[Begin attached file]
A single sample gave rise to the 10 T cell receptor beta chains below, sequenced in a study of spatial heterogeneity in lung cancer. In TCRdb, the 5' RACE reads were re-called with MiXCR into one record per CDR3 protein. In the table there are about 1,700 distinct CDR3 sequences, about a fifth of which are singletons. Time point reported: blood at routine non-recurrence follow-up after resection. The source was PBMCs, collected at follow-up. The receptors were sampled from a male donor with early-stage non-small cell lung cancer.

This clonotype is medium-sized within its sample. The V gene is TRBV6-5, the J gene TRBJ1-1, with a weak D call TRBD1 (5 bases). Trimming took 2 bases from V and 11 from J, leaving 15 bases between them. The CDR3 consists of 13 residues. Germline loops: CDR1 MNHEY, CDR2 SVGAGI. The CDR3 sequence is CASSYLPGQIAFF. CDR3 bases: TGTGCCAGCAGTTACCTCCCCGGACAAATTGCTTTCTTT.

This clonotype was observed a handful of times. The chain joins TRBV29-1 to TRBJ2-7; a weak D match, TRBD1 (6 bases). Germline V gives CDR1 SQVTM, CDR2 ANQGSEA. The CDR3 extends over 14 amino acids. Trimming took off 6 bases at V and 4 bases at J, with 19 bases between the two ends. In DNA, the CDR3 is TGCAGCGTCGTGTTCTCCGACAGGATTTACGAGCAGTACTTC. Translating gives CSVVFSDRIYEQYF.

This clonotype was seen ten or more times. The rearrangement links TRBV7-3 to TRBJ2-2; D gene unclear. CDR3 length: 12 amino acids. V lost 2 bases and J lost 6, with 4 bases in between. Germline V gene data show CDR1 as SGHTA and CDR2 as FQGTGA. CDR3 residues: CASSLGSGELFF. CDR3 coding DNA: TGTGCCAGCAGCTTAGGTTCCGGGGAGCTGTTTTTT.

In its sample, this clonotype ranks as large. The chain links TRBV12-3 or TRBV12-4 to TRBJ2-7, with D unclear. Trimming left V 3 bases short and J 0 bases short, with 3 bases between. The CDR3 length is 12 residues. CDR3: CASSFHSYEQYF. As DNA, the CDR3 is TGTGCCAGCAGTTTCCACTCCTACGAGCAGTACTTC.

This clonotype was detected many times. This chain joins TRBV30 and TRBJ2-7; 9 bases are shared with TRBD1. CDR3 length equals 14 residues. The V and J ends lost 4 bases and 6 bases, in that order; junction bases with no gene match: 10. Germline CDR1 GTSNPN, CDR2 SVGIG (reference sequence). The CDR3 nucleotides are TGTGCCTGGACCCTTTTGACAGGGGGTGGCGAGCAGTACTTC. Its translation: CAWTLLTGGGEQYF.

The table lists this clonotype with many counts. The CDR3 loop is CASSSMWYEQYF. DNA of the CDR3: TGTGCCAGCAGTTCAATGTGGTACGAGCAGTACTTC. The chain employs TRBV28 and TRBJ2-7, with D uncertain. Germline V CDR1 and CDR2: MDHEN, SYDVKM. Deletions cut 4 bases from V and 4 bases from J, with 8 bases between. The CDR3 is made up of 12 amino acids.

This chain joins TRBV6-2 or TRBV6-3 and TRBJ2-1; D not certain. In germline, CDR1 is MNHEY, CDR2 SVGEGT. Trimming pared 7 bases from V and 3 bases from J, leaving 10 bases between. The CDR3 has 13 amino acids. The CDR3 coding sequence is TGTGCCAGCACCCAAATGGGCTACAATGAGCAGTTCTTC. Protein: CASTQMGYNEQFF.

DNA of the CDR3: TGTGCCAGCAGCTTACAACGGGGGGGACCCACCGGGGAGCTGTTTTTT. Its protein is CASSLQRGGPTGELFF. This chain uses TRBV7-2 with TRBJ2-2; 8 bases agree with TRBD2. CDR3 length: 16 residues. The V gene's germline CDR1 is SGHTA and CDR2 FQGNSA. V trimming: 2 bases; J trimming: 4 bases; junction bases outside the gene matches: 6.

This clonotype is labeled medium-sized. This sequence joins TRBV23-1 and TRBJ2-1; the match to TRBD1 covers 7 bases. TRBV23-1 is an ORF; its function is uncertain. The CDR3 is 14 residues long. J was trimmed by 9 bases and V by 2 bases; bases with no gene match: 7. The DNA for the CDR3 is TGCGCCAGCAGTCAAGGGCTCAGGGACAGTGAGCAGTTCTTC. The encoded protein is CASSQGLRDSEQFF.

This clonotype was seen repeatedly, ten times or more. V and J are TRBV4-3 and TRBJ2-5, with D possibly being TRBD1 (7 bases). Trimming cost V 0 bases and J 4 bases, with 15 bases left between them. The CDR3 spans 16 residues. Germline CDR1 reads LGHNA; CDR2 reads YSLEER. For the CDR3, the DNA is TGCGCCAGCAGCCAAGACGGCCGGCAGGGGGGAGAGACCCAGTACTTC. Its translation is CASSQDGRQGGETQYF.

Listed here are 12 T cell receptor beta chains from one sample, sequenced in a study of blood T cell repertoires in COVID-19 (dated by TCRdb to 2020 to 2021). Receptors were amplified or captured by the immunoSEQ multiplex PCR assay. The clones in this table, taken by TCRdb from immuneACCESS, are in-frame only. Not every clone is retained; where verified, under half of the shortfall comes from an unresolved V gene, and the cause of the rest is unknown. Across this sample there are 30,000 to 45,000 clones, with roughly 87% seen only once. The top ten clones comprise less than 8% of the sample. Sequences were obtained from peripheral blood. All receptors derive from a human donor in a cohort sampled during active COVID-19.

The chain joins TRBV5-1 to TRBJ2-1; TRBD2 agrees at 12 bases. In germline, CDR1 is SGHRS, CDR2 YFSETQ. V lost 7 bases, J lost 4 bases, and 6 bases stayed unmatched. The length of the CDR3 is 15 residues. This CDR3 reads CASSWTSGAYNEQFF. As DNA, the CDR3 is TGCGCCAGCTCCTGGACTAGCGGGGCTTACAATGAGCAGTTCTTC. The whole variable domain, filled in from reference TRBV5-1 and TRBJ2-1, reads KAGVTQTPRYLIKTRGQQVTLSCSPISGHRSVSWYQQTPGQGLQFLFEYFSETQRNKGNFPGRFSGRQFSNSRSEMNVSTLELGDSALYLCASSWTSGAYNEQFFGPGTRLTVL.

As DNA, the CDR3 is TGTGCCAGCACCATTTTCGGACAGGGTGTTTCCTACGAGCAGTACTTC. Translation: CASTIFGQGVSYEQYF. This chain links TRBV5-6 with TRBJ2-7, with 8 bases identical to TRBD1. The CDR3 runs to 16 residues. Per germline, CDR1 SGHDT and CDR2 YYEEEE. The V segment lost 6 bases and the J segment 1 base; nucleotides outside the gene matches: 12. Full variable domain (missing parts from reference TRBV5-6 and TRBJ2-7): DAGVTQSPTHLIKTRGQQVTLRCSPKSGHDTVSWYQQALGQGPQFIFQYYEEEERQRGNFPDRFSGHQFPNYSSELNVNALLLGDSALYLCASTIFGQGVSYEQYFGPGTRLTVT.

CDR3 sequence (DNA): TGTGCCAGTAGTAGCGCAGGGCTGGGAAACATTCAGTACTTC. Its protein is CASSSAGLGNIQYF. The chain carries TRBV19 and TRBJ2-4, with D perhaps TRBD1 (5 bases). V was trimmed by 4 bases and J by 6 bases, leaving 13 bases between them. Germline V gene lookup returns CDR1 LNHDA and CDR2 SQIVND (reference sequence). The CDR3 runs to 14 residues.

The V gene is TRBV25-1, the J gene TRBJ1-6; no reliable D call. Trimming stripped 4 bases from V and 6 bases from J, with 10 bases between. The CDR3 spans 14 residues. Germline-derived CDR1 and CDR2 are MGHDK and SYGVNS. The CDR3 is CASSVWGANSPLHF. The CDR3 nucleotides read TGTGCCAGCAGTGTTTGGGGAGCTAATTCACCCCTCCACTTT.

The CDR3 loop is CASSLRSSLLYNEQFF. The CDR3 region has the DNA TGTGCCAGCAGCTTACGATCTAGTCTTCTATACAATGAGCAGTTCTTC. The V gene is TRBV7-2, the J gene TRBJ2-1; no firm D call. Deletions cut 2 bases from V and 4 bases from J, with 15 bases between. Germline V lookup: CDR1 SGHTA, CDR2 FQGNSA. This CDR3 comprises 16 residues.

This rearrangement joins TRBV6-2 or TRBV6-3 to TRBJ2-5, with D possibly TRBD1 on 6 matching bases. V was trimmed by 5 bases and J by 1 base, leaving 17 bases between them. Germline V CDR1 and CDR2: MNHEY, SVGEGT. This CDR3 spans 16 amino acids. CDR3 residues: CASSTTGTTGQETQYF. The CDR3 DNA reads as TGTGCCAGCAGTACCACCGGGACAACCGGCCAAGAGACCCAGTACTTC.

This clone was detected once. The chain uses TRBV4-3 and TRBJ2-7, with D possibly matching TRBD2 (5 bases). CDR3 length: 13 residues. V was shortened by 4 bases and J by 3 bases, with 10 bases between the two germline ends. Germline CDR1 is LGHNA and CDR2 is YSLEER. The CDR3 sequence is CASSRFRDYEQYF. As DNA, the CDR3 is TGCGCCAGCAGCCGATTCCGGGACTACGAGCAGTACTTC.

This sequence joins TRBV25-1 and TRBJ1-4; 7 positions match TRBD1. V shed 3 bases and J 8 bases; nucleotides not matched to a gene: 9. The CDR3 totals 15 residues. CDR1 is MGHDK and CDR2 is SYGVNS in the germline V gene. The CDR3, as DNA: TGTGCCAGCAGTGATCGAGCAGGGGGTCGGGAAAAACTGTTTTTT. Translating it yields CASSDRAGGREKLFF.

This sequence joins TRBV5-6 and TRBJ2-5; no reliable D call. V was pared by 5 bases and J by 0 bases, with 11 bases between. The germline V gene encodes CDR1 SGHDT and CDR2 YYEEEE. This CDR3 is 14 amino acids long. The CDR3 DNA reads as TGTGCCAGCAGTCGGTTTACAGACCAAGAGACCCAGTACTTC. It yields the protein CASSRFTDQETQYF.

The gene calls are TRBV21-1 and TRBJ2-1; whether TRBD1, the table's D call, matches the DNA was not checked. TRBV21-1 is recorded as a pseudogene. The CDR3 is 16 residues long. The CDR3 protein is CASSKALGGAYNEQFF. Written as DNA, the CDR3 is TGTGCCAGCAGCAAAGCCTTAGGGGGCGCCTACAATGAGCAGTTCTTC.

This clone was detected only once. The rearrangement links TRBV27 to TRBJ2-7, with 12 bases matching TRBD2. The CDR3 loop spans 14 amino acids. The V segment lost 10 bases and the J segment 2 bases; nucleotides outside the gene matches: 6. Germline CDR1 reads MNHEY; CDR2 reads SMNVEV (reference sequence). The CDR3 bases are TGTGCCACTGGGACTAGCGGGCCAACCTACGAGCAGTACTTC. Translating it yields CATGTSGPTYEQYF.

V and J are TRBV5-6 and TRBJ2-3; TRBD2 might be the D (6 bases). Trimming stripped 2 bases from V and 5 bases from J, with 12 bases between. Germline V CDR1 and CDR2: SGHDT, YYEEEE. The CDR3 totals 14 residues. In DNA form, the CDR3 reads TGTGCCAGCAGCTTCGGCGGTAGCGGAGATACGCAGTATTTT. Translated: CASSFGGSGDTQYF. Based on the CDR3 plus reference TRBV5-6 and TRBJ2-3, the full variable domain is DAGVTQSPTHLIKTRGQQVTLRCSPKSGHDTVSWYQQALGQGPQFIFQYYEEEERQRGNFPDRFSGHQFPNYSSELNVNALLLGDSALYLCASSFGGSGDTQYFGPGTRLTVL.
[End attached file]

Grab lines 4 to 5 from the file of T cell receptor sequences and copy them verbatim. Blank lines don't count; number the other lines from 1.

This clonotype was seen ten or more times. The rearrangement links TRBV7-3 to TRBJ2-2; D gene unclear. CDR3 length: 12 amino acids. V lost 2 bases and J lost 6, with 4 bases in between. Germline V gene data show CDR1 as SGHTA and CDR2 as FQGTGA. CDR3 residues: CASSLGSGELFF. CDR3 coding DNA: TGTGCCAGCAGCTTAGGTTCCGGGGAGCTGTTTTTT.

In its sample, this clonotype ranks as large. The chain links TRBV12-3 or TRBV12-4 to TRBJ2-7, with D unclear. Trimming left V 3 bases short and J 0 bases short, with 3 bases between. The CDR3 length is 12 residues. CDR3: CASSFHSYEQYF. As DNA, the CDR3 is TGTGCCAGCAGTTTCCACTCCTACGAGCAGTACTTC.